CoESS participates in consultation on EU Cyber Resilience Act

In her State of the Union 2021 address, European Commission President von der Leyen underlined that the EU should strive to become a leader in cybersecurity, announcing in that context a new European Cyber Resilience Act. The act would add in particular to the existing baseline cybersecurity framework of the Directive on the security of Network and Information Systems and the Cybersecurity Act, and set up streamlined cybersecurity requirements covering a wide range of digital products and their ancillary services. To prepare a legislative proposal, the European Commission published a consultation in which CoESS participated, calling for a risk-based approach establishing cybersecurity requirements along the life-cycle of critical digital products.

CoESS is already since a couple of years engaged in the topic of cybersecurity – notably through the  cybersecurity guidelinesfor the security services and fire alarm industry, which we published together with Euralarm back in 2019.

High levels of cybersecurity in security services and deployed products are key, as highlighted in the document. Against the background of a growing number of high-profile cyberattacks with a global footprint, the annual cost of cybercrime to the global economy in 2020 was estimated to be EUR 5.5 trillion, double that of 2015.

Particularly in the private security services, it is key that manufacturers deliver high-quality products that guarantee a high level of cyber resilience. In case of an incident, it us often the user who carries the highest costs – financially, but also in terms of reputation.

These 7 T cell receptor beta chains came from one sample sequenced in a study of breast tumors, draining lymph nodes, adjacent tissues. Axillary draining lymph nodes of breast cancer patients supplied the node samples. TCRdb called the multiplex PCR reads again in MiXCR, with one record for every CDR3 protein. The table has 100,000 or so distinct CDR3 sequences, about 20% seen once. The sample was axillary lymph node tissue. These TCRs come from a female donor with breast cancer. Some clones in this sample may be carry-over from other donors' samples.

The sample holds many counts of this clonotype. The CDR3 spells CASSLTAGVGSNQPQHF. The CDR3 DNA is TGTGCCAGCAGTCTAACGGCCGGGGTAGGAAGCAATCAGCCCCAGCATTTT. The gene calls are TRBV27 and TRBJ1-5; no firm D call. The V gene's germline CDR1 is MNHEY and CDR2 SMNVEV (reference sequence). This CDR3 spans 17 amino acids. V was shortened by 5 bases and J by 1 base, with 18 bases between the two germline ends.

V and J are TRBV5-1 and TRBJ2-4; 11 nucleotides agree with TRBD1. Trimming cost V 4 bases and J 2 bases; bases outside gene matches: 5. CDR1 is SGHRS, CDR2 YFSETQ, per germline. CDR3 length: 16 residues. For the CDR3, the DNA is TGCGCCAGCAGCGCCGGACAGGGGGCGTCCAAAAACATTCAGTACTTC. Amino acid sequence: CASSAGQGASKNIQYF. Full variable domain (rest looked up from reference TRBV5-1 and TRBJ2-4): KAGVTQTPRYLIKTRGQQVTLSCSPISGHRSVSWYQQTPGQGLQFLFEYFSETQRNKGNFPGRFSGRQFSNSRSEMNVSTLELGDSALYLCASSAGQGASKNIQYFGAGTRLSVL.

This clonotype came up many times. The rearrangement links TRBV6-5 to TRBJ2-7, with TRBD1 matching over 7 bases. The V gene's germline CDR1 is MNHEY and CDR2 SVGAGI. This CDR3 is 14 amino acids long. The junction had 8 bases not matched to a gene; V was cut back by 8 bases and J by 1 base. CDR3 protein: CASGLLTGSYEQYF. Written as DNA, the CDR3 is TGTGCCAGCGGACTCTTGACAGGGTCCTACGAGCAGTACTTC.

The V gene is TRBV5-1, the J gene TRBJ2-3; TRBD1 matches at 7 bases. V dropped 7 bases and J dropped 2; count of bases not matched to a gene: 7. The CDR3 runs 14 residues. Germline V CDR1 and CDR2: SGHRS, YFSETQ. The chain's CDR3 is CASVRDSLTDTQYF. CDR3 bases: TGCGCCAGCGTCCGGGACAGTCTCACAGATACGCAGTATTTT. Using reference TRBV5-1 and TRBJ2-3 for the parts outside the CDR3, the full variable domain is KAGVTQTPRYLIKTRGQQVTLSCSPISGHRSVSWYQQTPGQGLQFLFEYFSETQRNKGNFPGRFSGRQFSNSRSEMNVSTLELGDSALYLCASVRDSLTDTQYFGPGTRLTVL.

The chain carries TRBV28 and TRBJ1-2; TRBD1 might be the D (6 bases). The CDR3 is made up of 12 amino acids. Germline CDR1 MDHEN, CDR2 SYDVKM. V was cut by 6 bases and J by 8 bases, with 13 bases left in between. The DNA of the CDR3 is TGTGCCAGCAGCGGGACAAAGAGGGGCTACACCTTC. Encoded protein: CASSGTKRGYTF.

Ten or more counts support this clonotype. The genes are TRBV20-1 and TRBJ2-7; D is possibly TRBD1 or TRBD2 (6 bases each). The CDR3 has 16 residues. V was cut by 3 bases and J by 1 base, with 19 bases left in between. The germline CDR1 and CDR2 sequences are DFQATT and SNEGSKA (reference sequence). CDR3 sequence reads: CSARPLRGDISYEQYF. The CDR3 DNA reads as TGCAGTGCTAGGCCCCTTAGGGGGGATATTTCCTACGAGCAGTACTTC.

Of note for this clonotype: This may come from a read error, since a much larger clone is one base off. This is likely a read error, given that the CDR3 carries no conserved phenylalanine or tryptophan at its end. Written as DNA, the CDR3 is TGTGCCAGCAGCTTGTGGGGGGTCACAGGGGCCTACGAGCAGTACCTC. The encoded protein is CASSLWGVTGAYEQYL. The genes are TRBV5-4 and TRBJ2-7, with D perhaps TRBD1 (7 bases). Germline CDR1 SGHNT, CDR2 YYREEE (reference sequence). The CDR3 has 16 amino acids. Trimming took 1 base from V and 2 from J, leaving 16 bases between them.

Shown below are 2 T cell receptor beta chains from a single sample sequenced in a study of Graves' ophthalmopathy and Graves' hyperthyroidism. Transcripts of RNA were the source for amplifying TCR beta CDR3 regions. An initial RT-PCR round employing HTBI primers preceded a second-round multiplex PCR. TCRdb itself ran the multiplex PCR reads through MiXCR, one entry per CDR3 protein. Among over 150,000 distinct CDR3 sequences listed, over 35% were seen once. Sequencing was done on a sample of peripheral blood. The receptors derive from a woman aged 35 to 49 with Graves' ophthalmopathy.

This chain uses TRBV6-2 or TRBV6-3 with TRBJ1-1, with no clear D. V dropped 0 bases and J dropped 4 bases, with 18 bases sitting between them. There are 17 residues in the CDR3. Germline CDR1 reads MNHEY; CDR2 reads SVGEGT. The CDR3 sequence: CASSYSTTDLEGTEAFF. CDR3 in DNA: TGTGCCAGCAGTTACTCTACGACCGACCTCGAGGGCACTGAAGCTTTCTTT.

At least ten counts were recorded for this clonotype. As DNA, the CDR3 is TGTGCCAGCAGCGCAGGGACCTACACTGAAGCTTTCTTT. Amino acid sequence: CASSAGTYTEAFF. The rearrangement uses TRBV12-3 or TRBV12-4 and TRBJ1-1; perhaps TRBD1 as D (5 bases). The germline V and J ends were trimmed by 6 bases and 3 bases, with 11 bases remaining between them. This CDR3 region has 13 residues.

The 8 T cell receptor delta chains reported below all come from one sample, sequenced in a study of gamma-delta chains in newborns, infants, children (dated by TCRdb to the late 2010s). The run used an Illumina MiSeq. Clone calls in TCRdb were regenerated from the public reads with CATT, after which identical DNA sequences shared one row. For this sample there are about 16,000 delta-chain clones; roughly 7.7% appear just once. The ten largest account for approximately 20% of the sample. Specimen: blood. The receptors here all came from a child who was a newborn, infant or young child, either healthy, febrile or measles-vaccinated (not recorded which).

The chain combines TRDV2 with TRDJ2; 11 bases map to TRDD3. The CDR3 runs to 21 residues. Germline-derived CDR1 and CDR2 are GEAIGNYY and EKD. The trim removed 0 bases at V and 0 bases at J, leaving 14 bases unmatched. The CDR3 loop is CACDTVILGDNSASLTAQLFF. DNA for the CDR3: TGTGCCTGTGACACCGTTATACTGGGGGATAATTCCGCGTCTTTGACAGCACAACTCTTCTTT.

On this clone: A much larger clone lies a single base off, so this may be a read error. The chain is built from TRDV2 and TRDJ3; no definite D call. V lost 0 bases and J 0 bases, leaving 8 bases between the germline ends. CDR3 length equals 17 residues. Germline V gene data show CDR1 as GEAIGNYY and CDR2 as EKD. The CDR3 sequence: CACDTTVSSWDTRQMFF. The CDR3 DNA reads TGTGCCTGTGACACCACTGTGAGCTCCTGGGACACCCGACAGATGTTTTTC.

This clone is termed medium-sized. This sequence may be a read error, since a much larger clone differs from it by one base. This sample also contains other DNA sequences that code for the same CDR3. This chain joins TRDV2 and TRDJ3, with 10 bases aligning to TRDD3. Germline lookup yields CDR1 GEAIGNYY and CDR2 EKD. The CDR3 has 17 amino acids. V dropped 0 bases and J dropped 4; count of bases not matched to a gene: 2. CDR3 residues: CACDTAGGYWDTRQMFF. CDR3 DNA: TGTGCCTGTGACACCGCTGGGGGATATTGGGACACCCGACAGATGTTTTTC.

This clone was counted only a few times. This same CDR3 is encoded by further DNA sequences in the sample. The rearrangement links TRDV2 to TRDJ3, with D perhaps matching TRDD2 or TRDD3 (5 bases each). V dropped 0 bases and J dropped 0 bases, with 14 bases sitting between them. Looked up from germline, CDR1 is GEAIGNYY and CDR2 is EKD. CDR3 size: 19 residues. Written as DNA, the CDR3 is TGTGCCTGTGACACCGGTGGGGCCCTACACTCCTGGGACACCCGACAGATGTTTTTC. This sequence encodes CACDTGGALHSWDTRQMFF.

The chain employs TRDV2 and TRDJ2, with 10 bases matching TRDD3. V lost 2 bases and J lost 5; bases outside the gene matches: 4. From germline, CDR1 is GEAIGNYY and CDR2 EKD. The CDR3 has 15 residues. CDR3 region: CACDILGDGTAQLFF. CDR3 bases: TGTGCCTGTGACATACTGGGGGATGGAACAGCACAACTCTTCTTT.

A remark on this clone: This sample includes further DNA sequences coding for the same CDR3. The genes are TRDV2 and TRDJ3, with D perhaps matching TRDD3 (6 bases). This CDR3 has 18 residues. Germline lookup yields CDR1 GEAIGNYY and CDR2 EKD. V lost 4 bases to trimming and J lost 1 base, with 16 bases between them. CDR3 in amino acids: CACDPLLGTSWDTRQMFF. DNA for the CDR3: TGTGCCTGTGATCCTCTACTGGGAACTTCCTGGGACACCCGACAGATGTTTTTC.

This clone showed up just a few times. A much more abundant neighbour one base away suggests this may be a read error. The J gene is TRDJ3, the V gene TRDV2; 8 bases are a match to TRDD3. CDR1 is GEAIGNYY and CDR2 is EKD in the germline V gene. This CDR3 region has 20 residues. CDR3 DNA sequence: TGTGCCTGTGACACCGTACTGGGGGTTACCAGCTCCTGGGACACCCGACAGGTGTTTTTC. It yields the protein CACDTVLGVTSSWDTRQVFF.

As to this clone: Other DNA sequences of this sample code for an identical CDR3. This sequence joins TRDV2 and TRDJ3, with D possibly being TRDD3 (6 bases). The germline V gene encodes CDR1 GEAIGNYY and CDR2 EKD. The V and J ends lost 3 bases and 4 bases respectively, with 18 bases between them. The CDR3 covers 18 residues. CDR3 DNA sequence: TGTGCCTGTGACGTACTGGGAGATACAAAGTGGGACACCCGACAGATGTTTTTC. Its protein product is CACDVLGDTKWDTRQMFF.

In the consultation that was launched by the European Commission to prepare the EU Cyber Resilience Act, CoESS therefore supported EU action that establishes a risk-based approach to provide high levels of cybersecurity in digital products, higher transparency on qualitative products, and legal certainty along the security chain.

For users of cyber secure products, such as private security companies, it is particularly useful if transparency is enhanced – e.g. on manufacturer compliance with cybersecurity rules and standards, but also software updates along the life-cycles of products.

Mandatory measures should be accompanied by increased efforts in speedy development of harmonised Standards in this area, in line with the EU Standardisation Strategy, and EU public procurement guidelines on how to identify qualitative and compliant digital products – also to guide public buyers towards providers that offer services with high cybersecurity levels that are in line with any EU rules.